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JEFFERSON — Jefferson Middle School doesn't use its locker room showers anymore.

Partly that's a philosophic change; most P.E. classes no longer require a daily scrubdown. But even if they wanted to, they can't. Only two of the 16 showers still work.

With a central core marking its 65th birthday this year and no addition younger than 40, Jefferson Middle School is crumbling from above and below.

That's according to district educators who point out the corrosion and collapse of the original galvanized pipes and flat roofs that aggravate near-constant ceiling leaks.  

They say they're hoping voters will agree the repair bills have grown too large to be worth continuing, and that what's needed instead is a new middle school.

Voters will decide this May on a request for $14.375 million to build a middle school adjacent to the high school, construct an eight-classroom addition and gym at Jefferson Elementary School and make various repairs to Jefferson High School.

If the bond passes, Jefferson has been approved to receive $4 million in matching funds from the state, giving the district $18.375 million to spend on construction and repairs.

The 30-year bond will cost an estimated $1.48 per $1,000 of assessed value. For a home valued at $150,000, that's an extra $222 per year.

The current gym and cafeteria at the middle school likely will be kept for community use, Principal Dan Fritz said. A seismic grant is paying for a new roof over that structure to keep it viable.

However, he said, the rest of the middle school is just too far gone to be worth the investment.

"There's so much there, and anytime we try to do something, it's going to take away from the services we want to provide," he said. And you get more for your money if you build it new than if you try to rebuild."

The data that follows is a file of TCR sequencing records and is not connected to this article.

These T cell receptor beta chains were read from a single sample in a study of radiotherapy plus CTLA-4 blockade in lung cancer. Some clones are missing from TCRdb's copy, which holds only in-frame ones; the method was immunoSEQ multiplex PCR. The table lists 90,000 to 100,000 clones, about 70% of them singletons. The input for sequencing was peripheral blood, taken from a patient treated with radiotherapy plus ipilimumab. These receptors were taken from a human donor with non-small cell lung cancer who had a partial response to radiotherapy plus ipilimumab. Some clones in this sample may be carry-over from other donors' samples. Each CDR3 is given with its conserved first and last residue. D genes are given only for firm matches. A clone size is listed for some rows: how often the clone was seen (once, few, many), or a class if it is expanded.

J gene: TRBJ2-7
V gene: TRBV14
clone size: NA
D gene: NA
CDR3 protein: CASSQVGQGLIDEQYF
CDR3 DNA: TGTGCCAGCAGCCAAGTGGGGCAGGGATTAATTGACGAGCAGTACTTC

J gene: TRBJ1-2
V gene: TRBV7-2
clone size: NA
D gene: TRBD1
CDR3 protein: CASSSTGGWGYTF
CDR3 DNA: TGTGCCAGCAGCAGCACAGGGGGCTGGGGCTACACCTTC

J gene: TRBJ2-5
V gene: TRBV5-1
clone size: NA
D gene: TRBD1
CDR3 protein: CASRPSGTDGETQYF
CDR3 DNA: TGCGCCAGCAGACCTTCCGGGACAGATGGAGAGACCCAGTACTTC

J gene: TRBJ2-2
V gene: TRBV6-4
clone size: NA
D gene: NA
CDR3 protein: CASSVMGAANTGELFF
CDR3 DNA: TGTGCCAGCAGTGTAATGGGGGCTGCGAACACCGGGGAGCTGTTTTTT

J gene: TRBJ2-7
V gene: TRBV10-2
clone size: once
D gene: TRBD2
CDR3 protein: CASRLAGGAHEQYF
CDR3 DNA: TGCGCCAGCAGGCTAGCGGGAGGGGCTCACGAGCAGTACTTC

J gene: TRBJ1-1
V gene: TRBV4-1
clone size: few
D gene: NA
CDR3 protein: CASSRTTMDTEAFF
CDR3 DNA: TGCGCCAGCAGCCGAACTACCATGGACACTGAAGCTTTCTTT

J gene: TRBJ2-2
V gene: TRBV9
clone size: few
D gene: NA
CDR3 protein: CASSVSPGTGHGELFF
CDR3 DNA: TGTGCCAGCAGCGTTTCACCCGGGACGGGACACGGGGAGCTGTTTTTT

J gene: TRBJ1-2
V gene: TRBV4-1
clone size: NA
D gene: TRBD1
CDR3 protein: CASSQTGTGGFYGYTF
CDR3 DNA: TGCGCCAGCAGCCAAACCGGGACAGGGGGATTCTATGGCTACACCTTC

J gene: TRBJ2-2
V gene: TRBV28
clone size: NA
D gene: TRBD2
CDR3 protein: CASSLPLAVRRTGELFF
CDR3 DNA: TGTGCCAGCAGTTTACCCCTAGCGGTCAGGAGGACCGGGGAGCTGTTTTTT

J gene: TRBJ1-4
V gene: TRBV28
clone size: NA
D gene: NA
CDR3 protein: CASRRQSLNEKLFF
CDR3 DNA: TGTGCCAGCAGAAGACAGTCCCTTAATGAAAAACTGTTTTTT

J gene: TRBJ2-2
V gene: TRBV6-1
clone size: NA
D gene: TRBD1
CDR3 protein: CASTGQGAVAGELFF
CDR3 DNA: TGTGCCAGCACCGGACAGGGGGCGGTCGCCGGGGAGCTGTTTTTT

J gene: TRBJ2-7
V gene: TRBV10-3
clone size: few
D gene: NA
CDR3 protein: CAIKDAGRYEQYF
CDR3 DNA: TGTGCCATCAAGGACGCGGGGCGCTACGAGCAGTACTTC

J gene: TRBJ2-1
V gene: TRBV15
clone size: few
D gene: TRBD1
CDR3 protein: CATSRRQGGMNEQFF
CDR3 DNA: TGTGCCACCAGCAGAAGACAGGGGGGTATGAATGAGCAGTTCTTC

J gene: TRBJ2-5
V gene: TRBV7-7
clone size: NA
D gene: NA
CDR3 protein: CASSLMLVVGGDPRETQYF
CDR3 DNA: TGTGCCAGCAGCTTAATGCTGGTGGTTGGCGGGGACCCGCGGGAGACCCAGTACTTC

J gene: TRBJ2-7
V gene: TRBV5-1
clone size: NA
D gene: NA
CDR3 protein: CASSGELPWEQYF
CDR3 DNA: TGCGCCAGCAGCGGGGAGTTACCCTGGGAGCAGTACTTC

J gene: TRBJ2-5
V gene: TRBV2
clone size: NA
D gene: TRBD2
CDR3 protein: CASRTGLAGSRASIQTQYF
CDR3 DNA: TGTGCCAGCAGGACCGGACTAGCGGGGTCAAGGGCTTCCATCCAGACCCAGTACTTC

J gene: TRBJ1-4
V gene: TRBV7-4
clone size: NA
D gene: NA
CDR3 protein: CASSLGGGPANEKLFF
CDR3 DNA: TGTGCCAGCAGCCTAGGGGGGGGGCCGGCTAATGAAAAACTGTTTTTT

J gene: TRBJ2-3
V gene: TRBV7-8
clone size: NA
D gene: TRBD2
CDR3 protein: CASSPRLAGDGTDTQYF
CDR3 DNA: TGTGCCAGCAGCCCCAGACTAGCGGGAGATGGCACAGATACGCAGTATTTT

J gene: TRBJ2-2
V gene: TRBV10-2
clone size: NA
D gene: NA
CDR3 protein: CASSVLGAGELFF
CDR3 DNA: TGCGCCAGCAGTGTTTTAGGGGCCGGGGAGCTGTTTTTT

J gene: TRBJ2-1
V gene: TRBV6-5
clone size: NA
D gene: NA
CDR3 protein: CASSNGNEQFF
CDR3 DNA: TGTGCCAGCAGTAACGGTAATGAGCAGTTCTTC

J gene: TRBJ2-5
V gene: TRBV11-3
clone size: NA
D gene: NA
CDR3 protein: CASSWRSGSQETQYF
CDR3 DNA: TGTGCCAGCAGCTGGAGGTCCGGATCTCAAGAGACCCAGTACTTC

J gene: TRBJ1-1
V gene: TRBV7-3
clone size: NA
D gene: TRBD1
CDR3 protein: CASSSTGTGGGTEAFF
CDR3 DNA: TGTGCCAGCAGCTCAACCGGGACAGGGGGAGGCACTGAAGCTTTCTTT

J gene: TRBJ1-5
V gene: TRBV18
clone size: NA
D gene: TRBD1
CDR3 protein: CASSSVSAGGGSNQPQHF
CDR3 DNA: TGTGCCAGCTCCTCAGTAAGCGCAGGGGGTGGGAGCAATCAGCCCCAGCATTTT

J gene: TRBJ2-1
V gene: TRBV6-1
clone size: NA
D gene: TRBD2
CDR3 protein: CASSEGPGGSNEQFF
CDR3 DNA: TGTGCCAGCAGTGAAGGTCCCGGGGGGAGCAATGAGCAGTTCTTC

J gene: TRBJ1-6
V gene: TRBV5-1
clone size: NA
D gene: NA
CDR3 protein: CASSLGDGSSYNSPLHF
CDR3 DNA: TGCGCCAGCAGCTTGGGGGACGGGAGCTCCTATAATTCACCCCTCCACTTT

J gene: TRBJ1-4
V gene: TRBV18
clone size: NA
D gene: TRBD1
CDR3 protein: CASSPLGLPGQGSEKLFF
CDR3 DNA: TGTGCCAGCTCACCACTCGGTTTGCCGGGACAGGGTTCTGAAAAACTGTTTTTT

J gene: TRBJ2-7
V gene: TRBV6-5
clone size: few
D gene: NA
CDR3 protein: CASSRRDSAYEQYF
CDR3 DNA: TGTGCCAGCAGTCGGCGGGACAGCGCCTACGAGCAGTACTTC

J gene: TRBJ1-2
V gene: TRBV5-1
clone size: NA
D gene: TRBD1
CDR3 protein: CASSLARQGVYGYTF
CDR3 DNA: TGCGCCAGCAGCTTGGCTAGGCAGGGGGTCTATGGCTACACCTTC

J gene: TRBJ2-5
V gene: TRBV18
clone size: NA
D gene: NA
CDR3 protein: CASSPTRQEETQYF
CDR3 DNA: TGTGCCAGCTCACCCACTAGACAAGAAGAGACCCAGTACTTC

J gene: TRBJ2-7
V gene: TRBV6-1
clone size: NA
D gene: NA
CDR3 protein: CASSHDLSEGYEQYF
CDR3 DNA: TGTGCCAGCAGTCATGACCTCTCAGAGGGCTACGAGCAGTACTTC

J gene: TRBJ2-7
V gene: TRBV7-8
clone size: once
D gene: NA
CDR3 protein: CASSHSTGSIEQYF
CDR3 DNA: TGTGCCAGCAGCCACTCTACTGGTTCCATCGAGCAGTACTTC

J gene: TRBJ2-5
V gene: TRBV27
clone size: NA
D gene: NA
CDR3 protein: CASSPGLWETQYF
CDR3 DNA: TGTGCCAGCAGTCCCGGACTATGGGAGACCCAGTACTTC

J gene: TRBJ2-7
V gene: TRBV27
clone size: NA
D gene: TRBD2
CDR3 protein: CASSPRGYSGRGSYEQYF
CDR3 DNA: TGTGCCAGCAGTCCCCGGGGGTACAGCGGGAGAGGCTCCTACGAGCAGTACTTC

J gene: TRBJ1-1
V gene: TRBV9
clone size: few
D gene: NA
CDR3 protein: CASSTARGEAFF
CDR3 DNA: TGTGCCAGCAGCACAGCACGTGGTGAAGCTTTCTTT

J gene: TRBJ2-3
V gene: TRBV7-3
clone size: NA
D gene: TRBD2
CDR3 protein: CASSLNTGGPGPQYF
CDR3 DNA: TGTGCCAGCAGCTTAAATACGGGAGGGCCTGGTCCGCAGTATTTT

Take the roof, for example, he said. It's been patched numerous times, but it's still flat. Water collects and pools until it finds a new leak to trickle through.

"I don't use the back of my classroom as effectively as I could because there's a garbage can in it," said math teacher Tim Nichols.

Nichols said he also moved leaking tiles to keep ceiling damage to a minimum. "Because we can't afford to replace them," he explained.

When it rains, students say, a single hallway might have up to half a dozen garbage cans they have to snake their way around. Custodians leave mops in strategic places in the gym to soak up water running down the walls.

The building needs plenty of work in other ways, just for efficiency and comfort, Fritz said. Student restrooms don't have fans, for instance, because they predate the codes that require an exhaust system. Windows in the cafeteria are single-pane glass, which causes spikes in temperature. 

But repairs and upgrades cost, and something has to give, Fritz said. "We're not going to do a math textbook adoption this year because we're spending money on everything else."

Parent Cheryl Lekkerkerker said the district's physical condition was a major part of her decision to withdraw her two young children from Jefferson schools three years ago. The family still lives in Jefferson, she said, and every year she thinks about bringing them back, but so far, conditions haven't improved enough.

"Because they're having to allocate funds to keep repairs up in the building, you feel it in other areas," she said, citing a desire to see more library staffing and better fencing at the elementary school as examples. “We're in jeopardy, I think, of losing our district or sending our kids to a very unsafe place to be schooled."

Voters have turned down bond requests in Jefferson twice in recent years. This third request is down more than $2 million from the previous bond measure, which voters narrowly defeated last November. Changes to square footage and to the remodel plans at the elementary school lowered costs.

Melissa Wagner, who has sons in elementary and middle school, transferred them to a different district the first time the bond failed. The family still lives in Jefferson and continues to vote for bond measures even though their children are no longer affected, she said.

"The staff there at Jefferson are really good, but it was just very sad. I’m a registered nurse and I thought there were some major health concerns," she said. "Even though our kids aren’t going there, I want the best for the kids in Jefferson.”

Many families won't choose to come to a town if they don't feel the schools are adequate, Wagner said.

"I feel a lot of people in town don’t understand a school makes a town," she said. “I don’t know how the town is going to improve without starting somewhere."


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